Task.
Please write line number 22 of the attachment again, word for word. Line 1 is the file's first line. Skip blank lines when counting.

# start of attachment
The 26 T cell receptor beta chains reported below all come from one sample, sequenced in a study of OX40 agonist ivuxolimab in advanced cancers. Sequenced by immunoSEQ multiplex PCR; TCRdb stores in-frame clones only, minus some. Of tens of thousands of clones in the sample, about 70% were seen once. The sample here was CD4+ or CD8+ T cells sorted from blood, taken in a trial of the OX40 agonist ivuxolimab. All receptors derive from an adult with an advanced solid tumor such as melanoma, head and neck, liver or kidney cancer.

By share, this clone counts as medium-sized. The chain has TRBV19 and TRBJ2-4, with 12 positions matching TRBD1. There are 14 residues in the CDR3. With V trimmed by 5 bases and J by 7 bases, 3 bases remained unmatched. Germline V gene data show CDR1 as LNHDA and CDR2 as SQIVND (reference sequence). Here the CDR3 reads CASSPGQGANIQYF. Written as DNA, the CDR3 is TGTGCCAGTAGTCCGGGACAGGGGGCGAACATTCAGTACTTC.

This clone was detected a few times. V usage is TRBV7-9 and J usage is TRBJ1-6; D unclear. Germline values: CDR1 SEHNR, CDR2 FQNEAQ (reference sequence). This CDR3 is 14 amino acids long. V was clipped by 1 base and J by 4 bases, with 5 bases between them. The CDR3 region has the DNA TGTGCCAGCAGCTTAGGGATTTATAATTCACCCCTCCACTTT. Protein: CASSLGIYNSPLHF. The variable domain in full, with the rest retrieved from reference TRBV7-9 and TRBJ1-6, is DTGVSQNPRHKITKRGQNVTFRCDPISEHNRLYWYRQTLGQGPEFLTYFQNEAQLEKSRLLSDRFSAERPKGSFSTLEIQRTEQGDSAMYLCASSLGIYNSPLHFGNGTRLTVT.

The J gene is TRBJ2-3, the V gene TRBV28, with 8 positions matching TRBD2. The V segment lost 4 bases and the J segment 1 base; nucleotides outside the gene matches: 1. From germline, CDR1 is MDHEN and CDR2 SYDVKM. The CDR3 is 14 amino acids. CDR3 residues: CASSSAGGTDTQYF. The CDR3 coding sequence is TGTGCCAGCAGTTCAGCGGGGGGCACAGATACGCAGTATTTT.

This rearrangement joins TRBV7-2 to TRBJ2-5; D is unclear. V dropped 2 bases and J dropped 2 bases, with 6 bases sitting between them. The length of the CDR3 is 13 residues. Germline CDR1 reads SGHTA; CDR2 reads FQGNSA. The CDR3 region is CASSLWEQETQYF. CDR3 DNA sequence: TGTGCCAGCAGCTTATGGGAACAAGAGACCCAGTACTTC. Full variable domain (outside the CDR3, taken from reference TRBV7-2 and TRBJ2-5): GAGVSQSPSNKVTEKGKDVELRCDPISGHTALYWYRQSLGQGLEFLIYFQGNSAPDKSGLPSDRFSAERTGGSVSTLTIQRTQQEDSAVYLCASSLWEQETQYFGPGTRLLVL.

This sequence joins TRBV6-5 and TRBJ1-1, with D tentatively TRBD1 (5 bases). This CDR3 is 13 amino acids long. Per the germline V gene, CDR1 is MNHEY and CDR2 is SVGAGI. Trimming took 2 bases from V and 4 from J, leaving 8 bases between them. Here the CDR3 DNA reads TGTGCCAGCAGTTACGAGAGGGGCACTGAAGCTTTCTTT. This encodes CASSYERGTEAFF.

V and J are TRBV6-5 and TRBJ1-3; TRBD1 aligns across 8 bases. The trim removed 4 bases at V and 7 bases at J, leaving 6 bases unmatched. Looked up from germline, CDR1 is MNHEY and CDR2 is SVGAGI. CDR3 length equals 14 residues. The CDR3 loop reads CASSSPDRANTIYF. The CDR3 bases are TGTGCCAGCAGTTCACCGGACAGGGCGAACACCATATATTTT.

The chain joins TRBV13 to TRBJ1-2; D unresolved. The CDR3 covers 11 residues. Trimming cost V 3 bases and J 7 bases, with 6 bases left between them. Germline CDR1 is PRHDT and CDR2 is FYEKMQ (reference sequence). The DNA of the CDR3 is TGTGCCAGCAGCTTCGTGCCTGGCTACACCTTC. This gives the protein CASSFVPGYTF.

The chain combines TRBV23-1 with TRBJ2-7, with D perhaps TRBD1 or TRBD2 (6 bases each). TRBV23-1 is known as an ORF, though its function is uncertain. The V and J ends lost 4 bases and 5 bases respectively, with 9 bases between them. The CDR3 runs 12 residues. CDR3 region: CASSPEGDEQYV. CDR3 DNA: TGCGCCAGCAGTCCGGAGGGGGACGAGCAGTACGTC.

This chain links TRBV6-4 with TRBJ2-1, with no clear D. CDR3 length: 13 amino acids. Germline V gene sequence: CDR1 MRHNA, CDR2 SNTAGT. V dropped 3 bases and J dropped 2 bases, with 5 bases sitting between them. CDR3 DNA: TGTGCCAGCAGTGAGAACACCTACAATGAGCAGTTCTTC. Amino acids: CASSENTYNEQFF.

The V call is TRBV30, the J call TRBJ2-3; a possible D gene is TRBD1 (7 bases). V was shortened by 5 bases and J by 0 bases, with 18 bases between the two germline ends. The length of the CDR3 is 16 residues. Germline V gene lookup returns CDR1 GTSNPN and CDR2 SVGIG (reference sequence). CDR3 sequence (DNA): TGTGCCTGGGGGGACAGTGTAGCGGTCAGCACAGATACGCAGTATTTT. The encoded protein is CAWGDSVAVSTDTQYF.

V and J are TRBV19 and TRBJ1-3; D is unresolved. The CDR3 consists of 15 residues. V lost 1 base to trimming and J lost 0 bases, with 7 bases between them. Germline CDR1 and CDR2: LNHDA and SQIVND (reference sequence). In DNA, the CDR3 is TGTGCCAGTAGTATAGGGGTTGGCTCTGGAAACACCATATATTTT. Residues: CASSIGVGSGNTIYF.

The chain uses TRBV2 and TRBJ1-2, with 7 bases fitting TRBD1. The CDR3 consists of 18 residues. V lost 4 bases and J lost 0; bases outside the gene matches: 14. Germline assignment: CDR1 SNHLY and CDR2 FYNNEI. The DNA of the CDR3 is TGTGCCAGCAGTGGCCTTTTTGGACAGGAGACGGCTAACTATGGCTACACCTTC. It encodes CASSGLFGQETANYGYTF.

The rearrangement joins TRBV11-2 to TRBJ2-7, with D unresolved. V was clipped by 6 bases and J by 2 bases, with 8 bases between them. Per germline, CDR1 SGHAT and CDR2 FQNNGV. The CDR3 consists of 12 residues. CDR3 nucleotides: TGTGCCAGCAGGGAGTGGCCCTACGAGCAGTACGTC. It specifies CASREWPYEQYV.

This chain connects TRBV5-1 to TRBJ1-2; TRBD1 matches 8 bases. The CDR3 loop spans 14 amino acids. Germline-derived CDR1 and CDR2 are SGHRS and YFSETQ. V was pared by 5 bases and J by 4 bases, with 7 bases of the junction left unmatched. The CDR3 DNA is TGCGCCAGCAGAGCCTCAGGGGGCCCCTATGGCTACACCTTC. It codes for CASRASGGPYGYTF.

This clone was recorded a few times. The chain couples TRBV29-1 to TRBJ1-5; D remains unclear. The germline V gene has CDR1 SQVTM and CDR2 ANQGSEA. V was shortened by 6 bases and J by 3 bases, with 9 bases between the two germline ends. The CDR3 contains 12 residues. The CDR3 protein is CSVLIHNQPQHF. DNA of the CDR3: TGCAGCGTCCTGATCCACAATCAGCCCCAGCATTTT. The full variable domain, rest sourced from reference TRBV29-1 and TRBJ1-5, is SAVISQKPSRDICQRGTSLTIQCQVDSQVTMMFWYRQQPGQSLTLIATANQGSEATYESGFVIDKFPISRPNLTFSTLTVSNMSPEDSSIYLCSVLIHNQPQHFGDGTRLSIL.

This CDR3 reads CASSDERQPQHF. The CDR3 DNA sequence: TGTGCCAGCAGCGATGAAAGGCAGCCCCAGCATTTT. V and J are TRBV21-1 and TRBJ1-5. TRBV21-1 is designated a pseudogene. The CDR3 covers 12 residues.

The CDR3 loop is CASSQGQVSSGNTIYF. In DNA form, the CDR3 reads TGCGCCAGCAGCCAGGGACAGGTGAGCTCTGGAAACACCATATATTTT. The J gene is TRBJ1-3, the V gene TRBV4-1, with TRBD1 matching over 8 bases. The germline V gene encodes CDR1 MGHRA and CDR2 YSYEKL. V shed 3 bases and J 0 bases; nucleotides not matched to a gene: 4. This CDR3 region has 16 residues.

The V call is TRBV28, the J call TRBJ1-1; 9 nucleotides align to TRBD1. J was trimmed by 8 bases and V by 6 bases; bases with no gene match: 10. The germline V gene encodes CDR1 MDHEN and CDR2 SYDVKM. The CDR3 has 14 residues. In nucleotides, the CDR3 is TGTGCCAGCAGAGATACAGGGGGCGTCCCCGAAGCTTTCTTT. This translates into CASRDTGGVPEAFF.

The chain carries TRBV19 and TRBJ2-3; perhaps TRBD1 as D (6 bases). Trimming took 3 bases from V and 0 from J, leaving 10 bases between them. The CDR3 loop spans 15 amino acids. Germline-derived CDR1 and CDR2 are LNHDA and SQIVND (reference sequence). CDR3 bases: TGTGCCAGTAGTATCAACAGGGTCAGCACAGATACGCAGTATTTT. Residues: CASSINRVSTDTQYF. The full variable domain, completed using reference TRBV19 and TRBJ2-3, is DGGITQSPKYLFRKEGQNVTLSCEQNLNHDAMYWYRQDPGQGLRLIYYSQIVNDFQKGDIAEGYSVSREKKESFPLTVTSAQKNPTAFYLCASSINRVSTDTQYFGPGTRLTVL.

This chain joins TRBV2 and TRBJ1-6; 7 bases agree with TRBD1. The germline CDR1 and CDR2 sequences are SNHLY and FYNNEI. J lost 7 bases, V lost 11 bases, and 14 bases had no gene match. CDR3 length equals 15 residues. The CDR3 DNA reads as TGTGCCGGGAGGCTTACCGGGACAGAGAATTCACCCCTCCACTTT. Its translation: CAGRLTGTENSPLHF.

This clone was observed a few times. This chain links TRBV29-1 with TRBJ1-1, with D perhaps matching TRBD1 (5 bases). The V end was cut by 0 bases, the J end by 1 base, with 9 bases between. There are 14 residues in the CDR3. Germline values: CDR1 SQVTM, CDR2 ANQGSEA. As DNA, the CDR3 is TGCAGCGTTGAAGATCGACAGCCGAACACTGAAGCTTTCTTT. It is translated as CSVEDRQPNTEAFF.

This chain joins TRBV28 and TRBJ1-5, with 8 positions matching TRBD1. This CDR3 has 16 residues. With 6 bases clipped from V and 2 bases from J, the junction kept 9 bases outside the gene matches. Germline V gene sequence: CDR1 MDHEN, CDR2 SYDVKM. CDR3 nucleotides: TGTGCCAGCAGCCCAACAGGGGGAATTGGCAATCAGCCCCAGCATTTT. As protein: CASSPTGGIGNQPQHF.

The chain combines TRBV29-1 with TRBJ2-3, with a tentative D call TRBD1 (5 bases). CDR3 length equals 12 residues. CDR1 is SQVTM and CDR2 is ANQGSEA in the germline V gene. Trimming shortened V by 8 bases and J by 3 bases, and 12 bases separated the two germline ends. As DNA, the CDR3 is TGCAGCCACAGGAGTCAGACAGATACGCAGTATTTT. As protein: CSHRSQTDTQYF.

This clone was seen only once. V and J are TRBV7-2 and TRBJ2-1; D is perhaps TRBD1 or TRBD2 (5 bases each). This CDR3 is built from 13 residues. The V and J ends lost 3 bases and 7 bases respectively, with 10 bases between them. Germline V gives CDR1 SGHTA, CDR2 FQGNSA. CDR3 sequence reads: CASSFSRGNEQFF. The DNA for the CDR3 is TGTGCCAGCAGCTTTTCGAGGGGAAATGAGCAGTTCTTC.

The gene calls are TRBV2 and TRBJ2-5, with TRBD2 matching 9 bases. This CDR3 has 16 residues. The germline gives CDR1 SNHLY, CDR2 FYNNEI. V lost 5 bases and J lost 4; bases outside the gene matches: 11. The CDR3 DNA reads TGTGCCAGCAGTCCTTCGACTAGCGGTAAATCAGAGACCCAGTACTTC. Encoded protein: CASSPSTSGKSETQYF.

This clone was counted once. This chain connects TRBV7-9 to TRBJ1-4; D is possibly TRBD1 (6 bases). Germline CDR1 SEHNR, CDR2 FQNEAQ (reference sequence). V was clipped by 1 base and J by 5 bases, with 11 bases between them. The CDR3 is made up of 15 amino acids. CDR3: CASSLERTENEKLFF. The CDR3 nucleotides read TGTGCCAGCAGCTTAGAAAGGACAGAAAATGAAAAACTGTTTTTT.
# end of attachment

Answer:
This clone was observed a few times. This chain links TRBV29-1 with TRBJ1-1, with D perhaps matching TRBD1 (5 bases). The V end was cut by 0 bases, the J end by 1 base, with 9 bases between. There are 14 residues in the CDR3. Germline values: CDR1 SQVTM, CDR2 ANQGSEA. As DNA, the CDR3 is TGCAGCGTTGAAGATCGACAGCCGAACACTGAAGCTTTCTTT. It is translated as CSVEDRQPNTEAFF.